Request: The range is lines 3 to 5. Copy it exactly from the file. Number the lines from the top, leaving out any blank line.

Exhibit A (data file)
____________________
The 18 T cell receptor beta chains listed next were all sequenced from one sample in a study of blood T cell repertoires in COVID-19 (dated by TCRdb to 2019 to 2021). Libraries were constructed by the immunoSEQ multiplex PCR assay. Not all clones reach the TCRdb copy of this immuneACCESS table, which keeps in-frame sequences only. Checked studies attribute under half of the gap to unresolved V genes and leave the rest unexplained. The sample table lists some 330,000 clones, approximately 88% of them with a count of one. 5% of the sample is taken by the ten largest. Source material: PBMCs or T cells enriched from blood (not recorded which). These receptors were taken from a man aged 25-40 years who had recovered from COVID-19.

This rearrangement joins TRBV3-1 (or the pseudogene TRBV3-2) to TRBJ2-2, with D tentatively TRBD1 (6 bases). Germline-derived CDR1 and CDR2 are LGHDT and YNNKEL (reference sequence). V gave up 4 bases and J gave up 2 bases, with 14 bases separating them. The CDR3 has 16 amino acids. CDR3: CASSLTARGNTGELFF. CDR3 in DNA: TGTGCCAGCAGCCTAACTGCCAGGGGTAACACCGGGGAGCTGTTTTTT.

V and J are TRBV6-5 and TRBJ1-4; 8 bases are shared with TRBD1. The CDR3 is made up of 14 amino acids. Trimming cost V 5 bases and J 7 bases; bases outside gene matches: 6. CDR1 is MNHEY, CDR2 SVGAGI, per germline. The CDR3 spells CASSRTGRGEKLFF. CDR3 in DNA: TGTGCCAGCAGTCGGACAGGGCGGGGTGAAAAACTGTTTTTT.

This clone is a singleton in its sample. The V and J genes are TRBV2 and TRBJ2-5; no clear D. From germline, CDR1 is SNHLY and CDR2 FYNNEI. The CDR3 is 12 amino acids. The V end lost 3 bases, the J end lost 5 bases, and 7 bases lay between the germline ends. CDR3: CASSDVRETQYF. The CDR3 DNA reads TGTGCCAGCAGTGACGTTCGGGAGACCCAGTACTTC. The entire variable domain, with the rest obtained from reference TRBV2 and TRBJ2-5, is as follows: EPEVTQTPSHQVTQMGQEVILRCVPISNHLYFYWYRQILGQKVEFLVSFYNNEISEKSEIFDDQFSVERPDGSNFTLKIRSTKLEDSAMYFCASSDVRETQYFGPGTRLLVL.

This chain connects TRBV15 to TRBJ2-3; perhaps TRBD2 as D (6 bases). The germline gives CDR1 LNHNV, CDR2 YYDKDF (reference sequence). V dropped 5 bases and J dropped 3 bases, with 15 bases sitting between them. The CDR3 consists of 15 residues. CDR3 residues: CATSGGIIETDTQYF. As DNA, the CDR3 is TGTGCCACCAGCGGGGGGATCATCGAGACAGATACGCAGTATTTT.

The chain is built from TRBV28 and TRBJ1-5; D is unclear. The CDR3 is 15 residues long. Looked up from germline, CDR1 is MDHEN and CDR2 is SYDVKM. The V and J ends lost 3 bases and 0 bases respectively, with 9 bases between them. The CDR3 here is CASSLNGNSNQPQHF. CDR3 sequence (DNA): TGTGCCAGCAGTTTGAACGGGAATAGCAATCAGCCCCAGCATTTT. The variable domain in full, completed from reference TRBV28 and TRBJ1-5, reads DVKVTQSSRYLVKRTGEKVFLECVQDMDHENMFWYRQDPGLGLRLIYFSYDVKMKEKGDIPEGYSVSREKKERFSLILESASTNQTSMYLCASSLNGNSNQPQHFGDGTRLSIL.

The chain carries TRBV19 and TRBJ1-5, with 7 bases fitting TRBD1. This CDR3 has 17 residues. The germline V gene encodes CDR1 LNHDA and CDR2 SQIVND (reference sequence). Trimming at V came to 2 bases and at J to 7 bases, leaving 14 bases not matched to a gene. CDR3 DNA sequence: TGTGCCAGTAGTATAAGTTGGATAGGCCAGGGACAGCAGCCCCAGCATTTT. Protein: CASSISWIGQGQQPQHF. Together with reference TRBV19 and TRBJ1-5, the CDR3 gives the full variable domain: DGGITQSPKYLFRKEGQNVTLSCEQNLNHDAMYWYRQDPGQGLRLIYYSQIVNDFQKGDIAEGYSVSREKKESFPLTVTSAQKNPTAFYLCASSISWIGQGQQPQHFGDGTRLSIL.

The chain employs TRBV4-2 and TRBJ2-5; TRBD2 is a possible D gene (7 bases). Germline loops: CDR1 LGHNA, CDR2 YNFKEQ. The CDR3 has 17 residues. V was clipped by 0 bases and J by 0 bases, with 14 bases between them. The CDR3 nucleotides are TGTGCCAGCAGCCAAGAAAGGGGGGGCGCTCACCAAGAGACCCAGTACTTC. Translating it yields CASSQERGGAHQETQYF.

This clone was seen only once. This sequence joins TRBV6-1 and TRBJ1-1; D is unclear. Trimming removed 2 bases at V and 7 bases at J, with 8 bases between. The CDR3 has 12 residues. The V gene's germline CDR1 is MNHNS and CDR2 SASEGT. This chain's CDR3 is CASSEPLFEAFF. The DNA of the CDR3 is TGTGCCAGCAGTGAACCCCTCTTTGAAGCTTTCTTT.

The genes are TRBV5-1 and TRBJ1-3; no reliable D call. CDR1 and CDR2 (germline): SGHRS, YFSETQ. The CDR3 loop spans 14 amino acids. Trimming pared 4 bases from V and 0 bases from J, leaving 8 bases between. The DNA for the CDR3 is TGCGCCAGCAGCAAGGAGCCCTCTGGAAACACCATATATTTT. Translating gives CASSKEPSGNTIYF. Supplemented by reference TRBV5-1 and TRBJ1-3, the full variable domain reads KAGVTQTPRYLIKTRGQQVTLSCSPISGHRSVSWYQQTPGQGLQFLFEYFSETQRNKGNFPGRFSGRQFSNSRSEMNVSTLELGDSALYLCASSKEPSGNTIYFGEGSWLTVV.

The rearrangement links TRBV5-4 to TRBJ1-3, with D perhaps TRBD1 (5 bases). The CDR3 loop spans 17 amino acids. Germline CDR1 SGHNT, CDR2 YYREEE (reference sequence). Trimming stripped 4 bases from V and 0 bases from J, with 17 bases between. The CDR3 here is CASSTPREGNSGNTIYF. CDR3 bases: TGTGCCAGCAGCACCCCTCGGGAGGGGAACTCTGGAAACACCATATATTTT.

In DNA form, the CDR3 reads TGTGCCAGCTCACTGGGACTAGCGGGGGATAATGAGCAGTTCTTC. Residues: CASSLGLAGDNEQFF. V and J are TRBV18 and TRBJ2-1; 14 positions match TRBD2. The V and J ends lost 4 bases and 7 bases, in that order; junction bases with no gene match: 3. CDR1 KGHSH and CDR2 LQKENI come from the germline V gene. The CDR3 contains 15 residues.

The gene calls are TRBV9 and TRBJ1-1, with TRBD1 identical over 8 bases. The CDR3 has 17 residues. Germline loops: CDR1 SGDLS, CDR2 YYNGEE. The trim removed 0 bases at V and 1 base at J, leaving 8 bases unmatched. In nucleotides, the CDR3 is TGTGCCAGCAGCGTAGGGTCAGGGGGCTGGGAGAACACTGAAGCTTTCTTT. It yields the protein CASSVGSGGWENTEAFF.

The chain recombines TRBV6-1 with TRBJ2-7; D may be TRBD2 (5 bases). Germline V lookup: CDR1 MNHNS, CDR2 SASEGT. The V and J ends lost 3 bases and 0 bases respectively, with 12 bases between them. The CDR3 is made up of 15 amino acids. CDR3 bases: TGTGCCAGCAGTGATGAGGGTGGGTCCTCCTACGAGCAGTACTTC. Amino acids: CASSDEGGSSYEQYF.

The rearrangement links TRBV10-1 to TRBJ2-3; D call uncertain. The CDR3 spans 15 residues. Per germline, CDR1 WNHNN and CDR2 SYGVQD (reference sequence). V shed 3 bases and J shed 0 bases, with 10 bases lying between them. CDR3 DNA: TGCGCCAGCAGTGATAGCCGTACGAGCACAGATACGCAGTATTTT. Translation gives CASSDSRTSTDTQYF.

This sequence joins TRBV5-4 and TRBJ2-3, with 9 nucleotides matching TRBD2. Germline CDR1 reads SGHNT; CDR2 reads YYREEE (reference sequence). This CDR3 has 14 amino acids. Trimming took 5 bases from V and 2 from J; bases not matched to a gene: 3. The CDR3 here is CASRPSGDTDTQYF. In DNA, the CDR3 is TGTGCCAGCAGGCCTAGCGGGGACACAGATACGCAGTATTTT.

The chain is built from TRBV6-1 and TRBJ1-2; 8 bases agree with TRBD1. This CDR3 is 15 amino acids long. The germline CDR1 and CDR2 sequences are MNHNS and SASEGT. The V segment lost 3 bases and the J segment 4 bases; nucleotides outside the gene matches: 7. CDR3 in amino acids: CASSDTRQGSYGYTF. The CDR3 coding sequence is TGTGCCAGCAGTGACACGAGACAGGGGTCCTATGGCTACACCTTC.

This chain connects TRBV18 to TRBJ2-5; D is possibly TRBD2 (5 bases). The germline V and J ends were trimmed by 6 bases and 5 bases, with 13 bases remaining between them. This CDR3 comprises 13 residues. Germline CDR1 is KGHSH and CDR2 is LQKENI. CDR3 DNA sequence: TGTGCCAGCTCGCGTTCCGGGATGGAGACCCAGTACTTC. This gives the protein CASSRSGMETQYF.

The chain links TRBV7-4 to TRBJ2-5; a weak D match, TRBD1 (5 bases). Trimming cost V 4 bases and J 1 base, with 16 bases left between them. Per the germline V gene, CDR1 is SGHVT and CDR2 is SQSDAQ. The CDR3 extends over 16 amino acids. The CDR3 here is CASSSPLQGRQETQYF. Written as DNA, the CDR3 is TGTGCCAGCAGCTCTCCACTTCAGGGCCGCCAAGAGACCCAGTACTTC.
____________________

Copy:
V and J are TRBV6-5 and TRBJ1-4; 8 bases are shared with TRBD1. The CDR3 is made up of 14 amino acids. Trimming cost V 5 bases and J 7 bases; bases outside gene matches: 6. CDR1 is MNHEY, CDR2 SVGAGI, per germline. The CDR3 spells CASSRTGRGEKLFF. CDR3 in DNA: TGTGCCAGCAGTCGGACAGGGCGGGGTGAAAAACTGTTTTTT.

This clone is a singleton in its sample. The V and J genes are TRBV2 and TRBJ2-5; no clear D. From germline, CDR1 is SNHLY and CDR2 FYNNEI. The CDR3 is 12 amino acids. The V end lost 3 bases, the J end lost 5 bases, and 7 bases lay between the germline ends. CDR3: CASSDVRETQYF. The CDR3 DNA reads TGTGCCAGCAGTGACGTTCGGGAGACCCAGTACTTC. The entire variable domain, with the rest obtained from reference TRBV2 and TRBJ2-5, is as follows: EPEVTQTPSHQVTQMGQEVILRCVPISNHLYFYWYRQILGQKVEFLVSFYNNEISEKSEIFDDQFSVERPDGSNFTLKIRSTKLEDSAMYFCASSDVRETQYFGPGTRLLVL.

This chain connects TRBV15 to TRBJ2-3; perhaps TRBD2 as D (6 bases). The germline gives CDR1 LNHNV, CDR2 YYDKDF (reference sequence). V dropped 5 bases and J dropped 3 bases, with 15 bases sitting between them. The CDR3 consists of 15 residues. CDR3 residues: CATSGGIIETDTQYF. As DNA, the CDR3 is TGTGCCACCAGCGGGGGGATCATCGAGACAGATACGCAGTATTTT.